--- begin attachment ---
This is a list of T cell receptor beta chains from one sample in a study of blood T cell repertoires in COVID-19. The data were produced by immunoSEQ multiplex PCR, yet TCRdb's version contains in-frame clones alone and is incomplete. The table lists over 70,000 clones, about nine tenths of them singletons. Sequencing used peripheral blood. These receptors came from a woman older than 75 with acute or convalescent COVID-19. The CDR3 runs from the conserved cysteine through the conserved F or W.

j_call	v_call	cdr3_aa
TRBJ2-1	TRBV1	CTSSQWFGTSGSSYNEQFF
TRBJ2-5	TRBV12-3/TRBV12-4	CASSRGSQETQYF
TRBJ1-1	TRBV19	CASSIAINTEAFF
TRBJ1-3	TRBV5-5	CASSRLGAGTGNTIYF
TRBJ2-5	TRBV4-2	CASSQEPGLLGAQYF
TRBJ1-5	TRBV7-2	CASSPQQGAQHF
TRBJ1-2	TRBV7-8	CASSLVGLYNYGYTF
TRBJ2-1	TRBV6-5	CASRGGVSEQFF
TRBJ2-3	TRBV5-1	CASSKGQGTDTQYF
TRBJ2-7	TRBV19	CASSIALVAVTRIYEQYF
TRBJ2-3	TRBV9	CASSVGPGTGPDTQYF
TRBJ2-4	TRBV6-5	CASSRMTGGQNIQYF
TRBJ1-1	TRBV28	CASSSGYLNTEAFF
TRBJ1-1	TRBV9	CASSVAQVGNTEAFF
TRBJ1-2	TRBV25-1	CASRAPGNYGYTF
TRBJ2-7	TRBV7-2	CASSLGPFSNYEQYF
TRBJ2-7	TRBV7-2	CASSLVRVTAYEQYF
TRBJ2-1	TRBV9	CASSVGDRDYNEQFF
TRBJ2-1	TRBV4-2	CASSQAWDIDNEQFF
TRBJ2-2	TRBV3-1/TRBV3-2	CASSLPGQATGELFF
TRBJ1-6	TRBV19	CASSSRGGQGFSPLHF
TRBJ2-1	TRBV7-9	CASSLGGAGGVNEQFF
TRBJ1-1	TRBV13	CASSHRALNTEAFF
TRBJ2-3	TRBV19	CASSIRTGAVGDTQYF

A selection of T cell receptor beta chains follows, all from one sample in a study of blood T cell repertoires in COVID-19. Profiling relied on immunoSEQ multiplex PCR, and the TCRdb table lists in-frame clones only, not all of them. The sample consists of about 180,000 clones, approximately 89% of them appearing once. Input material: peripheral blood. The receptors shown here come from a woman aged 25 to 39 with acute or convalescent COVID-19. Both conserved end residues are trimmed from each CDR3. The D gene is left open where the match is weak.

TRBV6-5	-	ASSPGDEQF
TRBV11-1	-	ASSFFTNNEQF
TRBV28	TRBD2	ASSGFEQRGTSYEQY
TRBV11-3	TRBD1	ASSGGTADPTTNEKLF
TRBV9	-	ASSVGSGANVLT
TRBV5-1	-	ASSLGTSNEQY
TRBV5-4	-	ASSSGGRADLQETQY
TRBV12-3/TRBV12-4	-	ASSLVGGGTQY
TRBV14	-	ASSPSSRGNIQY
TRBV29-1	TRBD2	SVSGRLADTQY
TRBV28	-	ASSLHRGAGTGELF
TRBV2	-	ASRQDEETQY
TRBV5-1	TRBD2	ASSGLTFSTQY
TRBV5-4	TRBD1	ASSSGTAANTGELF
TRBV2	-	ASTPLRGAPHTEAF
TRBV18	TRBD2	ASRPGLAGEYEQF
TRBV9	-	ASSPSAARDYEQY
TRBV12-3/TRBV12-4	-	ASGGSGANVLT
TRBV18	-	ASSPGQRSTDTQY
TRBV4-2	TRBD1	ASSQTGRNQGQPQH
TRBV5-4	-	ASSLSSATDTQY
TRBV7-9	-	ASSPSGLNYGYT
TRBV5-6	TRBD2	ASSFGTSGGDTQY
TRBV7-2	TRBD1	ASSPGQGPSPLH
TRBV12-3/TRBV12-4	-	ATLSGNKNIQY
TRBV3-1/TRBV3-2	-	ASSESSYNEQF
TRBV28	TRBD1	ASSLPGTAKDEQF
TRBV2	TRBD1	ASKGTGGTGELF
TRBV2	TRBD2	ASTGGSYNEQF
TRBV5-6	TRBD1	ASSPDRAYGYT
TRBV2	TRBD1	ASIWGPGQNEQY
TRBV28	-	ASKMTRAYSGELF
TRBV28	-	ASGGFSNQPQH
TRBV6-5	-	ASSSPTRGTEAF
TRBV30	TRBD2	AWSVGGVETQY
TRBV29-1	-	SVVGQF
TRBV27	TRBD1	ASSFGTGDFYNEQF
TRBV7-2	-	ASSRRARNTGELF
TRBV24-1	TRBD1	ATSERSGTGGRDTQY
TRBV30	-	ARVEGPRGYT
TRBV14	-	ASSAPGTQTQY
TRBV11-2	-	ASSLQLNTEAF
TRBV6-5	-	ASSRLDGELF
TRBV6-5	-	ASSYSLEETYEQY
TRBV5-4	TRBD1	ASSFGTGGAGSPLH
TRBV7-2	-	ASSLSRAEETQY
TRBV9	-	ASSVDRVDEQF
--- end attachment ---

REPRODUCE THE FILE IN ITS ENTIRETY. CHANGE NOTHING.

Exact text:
This is a list of T cell receptor beta chains from one sample in a study of blood T cell repertoires in COVID-19. The data were produced by immunoSEQ multiplex PCR, yet TCRdb's version contains in-frame clones alone and is incomplete. The table lists over 70,000 clones, about nine tenths of them singletons. Sequencing used peripheral blood. These receptors came from a woman older than 75 with acute or convalescent COVID-19. The CDR3 runs from the conserved cysteine through the conserved F or W.

j_call	v_call	cdr3_aa
TRBJ2-1	TRBV1	CTSSQWFGTSGSSYNEQFF
TRBJ2-5	TRBV12-3/TRBV12-4	CASSRGSQETQYF
TRBJ1-1	TRBV19	CASSIAINTEAFF
TRBJ1-3	TRBV5-5	CASSRLGAGTGNTIYF
TRBJ2-5	TRBV4-2	CASSQEPGLLGAQYF
TRBJ1-5	TRBV7-2	CASSPQQGAQHF
TRBJ1-2	TRBV7-8	CASSLVGLYNYGYTF
TRBJ2-1	TRBV6-5	CASRGGVSEQFF
TRBJ2-3	TRBV5-1	CASSKGQGTDTQYF
TRBJ2-7	TRBV19	CASSIALVAVTRIYEQYF
TRBJ2-3	TRBV9	CASSVGPGTGPDTQYF
TRBJ2-4	TRBV6-5	CASSRMTGGQNIQYF
TRBJ1-1	TRBV28	CASSSGYLNTEAFF
TRBJ1-1	TRBV9	CASSVAQVGNTEAFF
TRBJ1-2	TRBV25-1	CASRAPGNYGYTF
TRBJ2-7	TRBV7-2	CASSLGPFSNYEQYF
TRBJ2-7	TRBV7-2	CASSLVRVTAYEQYF
TRBJ2-1	TRBV9	CASSVGDRDYNEQFF
TRBJ2-1	TRBV4-2	CASSQAWDIDNEQFF
TRBJ2-2	TRBV3-1/TRBV3-2	CASSLPGQATGELFF
TRBJ1-6	TRBV19	CASSSRGGQGFSPLHF
TRBJ2-1	TRBV7-9	CASSLGGAGGVNEQFF
TRBJ1-1	TRBV13	CASSHRALNTEAFF
TRBJ2-3	TRBV19	CASSIRTGAVGDTQYF

A selection of T cell receptor beta chains follows, all from one sample in a study of blood T cell repertoires in COVID-19. Profiling relied on immunoSEQ multiplex PCR, and the TCRdb table lists in-frame clones only, not all of them. The sample consists of about 180,000 clones, approximately 89% of them appearing once. Input material: peripheral blood. The receptors shown here come from a woman aged 25 to 39 with acute or convalescent COVID-19. Both conserved end residues are trimmed from each CDR3. The D gene is left open where the match is weak.

TRBV6-5	-	ASSPGDEQF
TRBV11-1	-	ASSFFTNNEQF
TRBV28	TRBD2	ASSGFEQRGTSYEQY
TRBV11-3	TRBD1	ASSGGTADPTTNEKLF
TRBV9	-	ASSVGSGANVLT
TRBV5-1	-	ASSLGTSNEQY
TRBV5-4	-	ASSSGGRADLQETQY
TRBV12-3/TRBV12-4	-	ASSLVGGGTQY
TRBV14	-	ASSPSSRGNIQY
TRBV29-1	TRBD2	SVSGRLADTQY
TRBV28	-	ASSLHRGAGTGELF
TRBV2	-	ASRQDEETQY
TRBV5-1	TRBD2	ASSGLTFSTQY
TRBV5-4	TRBD1	ASSSGTAANTGELF
TRBV2	-	ASTPLRGAPHTEAF
TRBV18	TRBD2	ASRPGLAGEYEQF
TRBV9	-	ASSPSAARDYEQY
TRBV12-3/TRBV12-4	-	ASGGSGANVLT
TRBV18	-	ASSPGQRSTDTQY
TRBV4-2	TRBD1	ASSQTGRNQGQPQH
TRBV5-4	-	ASSLSSATDTQY
TRBV7-9	-	ASSPSGLNYGYT
TRBV5-6	TRBD2	ASSFGTSGGDTQY
TRBV7-2	TRBD1	ASSPGQGPSPLH
TRBV12-3/TRBV12-4	-	ATLSGNKNIQY
TRBV3-1/TRBV3-2	-	ASSESSYNEQF
TRBV28	TRBD1	ASSLPGTAKDEQF
TRBV2	TRBD1	ASKGTGGTGELF
TRBV2	TRBD2	ASTGGSYNEQF
TRBV5-6	TRBD1	ASSPDRAYGYT
TRBV2	TRBD1	ASIWGPGQNEQY
TRBV28	-	ASKMTRAYSGELF
TRBV28	-	ASGGFSNQPQH
TRBV6-5	-	ASSSPTRGTEAF
TRBV30	TRBD2	AWSVGGVETQY
TRBV29-1	-	SVVGQF
TRBV27	TRBD1	ASSFGTGDFYNEQF
TRBV7-2	-	ASSRRARNTGELF
TRBV24-1	TRBD1	ATSERSGTGGRDTQY
TRBV30	-	ARVEGPRGYT
TRBV14	-	ASSAPGTQTQY
TRBV11-2	-	ASSLQLNTEAF
TRBV6-5	-	ASSRLDGELF
TRBV6-5	-	ASSYSLEETYEQY
TRBV5-4	TRBD1	ASSFGTGGAGSPLH
TRBV7-2	-	ASSLSRAEETQY
TRBV9	-	ASSVDRVDEQF